If you’re looking for ideas for starting a home business, the answer may be hidden in plain sight. Don’t write eBay off just because it isn’t outside-the-box or because it’s not the next big thing.
eBay is a long-standing business that has a large infrastructure set up for helping its customers sell their products.
How To Get Started
The first question people have when contemplating selling on eBay is what to sell. If you have a large lineup of items, like memorabilia in good condition, books, or clothing, you don’t need to look much further. Getting started with what’s on hand will give you a feel for how the site works, and will allow you to get started gradually. This will minimize the chances of making big, costly mistakes.
However, if we assume we’re talking about a sustainable business with growth potential, you’ll need to acquire or make items to sell. You can research how to get started with items in areas of interest to you, but you should also run these through some analytical tools available to you.
eBay has a product index listing popular products, and it’s a good thing to check into. Then there’s the research tool Terapeak, a frontrunner in market research on eBay. Again, worth the look.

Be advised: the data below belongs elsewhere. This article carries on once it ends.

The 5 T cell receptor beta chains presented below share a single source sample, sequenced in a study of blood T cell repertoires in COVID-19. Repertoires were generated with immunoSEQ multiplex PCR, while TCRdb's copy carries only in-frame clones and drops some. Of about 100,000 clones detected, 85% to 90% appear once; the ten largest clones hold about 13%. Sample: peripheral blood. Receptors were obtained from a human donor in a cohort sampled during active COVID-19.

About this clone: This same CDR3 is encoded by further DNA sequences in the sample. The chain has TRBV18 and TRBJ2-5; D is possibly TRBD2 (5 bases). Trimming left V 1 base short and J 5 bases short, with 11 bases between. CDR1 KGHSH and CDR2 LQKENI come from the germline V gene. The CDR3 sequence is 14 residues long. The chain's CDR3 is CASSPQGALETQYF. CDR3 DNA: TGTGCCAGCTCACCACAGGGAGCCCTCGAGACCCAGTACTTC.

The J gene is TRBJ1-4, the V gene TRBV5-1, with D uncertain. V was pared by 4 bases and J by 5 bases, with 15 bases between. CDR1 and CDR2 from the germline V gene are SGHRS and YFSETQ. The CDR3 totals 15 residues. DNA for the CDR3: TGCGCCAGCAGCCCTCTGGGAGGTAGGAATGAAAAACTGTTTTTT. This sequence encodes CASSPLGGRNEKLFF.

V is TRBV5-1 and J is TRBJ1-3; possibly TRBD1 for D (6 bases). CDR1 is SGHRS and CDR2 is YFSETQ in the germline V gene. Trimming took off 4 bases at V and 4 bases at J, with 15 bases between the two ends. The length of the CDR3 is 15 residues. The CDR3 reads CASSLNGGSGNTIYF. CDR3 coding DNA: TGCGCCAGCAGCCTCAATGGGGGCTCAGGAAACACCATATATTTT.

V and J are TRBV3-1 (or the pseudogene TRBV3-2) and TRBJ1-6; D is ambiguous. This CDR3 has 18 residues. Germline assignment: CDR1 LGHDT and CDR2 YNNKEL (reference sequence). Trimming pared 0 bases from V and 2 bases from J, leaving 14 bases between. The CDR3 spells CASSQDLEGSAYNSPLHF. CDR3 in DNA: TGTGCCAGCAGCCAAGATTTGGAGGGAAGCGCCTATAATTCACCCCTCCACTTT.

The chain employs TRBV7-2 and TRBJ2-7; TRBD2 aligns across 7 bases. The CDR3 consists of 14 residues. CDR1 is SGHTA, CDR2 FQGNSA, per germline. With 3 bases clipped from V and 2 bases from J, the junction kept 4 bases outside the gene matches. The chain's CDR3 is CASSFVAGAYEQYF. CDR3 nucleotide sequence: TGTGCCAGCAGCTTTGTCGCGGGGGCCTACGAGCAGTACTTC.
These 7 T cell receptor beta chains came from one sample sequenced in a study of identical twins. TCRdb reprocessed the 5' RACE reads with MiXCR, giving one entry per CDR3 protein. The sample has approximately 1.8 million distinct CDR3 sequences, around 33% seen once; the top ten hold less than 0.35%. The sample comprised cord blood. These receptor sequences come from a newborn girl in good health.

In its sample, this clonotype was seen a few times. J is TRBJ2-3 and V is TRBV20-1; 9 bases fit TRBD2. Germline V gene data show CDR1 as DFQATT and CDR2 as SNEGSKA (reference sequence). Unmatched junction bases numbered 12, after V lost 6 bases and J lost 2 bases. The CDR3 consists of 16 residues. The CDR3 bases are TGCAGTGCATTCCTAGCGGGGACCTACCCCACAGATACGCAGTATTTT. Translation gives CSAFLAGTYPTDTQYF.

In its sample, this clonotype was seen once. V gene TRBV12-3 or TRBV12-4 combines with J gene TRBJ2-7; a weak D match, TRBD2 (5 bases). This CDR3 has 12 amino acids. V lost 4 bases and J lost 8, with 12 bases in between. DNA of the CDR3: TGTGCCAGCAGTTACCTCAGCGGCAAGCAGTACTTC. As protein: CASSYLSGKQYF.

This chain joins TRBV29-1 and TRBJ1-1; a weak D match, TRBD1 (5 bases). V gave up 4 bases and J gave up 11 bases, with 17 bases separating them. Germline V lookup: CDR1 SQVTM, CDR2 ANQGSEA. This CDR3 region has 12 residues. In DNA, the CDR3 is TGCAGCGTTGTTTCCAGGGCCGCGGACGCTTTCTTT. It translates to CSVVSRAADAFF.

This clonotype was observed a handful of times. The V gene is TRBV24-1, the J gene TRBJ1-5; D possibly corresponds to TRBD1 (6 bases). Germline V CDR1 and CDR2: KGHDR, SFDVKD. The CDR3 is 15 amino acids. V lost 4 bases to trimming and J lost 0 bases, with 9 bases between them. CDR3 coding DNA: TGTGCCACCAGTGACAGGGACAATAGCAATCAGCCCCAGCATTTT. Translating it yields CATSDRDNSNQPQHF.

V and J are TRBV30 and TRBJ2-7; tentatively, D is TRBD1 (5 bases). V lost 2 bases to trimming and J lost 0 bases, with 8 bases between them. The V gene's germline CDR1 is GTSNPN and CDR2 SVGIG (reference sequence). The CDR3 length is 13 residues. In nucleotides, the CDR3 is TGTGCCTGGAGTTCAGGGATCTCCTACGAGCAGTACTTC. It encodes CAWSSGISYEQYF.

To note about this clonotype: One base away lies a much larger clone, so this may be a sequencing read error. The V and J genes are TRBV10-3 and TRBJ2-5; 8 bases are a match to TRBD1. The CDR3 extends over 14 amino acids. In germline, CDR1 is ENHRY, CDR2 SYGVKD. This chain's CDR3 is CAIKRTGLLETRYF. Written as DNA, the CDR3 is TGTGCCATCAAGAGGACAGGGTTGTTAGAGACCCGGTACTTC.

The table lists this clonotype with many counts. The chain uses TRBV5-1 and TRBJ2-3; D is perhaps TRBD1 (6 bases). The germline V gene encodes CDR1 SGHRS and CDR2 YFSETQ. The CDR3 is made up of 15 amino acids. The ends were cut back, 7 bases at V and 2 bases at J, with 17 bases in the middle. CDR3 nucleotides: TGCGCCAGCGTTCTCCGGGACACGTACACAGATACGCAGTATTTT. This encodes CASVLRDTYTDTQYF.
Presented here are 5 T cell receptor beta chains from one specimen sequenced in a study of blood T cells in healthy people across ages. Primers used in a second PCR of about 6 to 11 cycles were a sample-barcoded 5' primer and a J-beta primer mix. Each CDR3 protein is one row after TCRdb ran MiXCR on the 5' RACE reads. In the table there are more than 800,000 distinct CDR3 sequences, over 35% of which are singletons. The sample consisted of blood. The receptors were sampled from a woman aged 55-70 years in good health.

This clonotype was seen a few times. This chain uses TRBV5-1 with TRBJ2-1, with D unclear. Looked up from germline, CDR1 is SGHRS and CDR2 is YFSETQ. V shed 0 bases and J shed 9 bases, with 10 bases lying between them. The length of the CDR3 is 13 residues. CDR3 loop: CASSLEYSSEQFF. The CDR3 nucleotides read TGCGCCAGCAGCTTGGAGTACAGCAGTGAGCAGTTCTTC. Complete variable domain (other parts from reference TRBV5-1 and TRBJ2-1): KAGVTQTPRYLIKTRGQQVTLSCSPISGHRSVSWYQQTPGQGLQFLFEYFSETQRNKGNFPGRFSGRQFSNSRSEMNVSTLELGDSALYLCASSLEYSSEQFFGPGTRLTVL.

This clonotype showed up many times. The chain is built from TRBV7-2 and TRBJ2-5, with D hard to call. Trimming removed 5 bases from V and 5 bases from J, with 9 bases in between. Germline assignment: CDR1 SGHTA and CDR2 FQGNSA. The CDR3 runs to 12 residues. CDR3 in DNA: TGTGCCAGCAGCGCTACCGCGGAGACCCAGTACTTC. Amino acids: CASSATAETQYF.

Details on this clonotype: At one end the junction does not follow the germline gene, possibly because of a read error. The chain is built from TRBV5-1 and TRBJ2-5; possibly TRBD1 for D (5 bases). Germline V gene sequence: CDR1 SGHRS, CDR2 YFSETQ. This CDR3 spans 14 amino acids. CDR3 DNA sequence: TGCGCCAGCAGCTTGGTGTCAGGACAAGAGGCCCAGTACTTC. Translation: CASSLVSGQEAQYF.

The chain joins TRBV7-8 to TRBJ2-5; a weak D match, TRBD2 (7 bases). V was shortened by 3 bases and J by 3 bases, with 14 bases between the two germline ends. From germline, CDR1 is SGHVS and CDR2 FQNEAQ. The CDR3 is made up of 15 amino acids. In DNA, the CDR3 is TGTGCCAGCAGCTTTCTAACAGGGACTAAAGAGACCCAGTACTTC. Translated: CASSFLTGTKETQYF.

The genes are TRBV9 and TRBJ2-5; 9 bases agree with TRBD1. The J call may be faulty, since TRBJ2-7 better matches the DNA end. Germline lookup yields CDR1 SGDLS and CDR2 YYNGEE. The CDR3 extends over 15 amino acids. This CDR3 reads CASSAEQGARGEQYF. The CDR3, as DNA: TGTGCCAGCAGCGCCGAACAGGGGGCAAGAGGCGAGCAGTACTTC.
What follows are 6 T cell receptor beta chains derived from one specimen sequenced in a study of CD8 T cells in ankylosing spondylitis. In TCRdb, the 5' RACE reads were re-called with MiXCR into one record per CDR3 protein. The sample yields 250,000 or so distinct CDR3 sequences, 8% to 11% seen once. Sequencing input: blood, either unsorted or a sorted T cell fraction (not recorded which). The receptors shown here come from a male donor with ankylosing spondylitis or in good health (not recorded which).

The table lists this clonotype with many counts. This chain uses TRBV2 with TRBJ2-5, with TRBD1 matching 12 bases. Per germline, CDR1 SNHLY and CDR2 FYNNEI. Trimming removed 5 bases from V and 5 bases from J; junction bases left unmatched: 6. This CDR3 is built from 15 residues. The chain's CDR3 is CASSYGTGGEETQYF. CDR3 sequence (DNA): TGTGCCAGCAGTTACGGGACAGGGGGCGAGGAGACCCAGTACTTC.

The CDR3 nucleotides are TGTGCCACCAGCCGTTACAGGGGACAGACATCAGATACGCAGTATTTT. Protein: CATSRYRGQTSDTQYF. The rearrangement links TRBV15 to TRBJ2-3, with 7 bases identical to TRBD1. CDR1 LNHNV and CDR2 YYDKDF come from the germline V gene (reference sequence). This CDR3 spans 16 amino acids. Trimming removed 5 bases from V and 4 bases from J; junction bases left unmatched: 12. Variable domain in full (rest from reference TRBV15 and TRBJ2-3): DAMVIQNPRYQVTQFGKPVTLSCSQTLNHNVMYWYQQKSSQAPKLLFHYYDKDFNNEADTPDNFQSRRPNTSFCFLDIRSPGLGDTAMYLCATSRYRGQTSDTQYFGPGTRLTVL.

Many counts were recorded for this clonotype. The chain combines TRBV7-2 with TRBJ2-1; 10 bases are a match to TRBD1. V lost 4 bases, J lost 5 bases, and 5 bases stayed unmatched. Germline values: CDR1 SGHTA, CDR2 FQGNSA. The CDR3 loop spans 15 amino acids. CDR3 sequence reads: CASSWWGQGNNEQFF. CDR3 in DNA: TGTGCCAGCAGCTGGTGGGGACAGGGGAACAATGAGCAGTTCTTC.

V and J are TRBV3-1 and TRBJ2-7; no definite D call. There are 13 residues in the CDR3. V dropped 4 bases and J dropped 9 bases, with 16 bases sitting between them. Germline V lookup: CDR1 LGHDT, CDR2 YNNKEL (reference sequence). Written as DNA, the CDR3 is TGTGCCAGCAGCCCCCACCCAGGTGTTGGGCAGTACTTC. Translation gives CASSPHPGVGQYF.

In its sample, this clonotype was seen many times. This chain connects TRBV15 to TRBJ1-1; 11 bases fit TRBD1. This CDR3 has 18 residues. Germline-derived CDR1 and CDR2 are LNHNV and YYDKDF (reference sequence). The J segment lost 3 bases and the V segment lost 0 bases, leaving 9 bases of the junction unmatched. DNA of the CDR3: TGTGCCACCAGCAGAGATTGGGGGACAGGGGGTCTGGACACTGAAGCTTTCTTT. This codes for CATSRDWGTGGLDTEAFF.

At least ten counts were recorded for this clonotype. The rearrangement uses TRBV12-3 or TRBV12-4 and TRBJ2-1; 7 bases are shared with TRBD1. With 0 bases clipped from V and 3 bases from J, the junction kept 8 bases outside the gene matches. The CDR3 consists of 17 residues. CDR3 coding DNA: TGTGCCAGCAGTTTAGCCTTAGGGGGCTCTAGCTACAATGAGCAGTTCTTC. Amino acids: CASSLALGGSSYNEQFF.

From there it’s a matter of doing what all businesspeople do—figuring out how to price your wares. Do you try to undercut all those around you, or do you play it a bit more safely, pricing items slightly above the rates of your competitors, waiting for the least expensive items to sell, leaving yours at the bottom of the graph?
A lot of this can be solved—and this is one of the appeals of EBay—by going the route of the auction.
Once you get a product line in place, it’s a matter of following the rules and best practicing easily found on the site itself. It’s also a matter of using analytical tools to monitor your results. Just be sure to plug any holes in your strategy as soon as possible.
With some of the basics out of the way, let’s take a look at a successful eBay business to see the process in action. Guusje Moore (first name “Hoo-sha”) worked as a librarian with an affinity for books. She was a bit of a book collector. In 2000 she began selling books she found at thrift stores and other low-price venues.
This became a pretty solid book-selling business on eBay, with extras for sale that Moore found while out book shopping, things like dresses and mugs. She started getting a lot of eBay feedbacks and selling product.
In 2012, Moore took a big step, hiring a bookkeeper and an accountant, and then a couple of employees. In one 2013 period of 120 days, she attained $10,000 in sales.
All of this happened with almost no initial investment, and with goods she handpicked rather than going through a wholesaler and acquiring a bulky inventory.
There are many avenues for starting a home business. If selling products is the one for you, eBay may be appealing as a tried-and-true, established venue.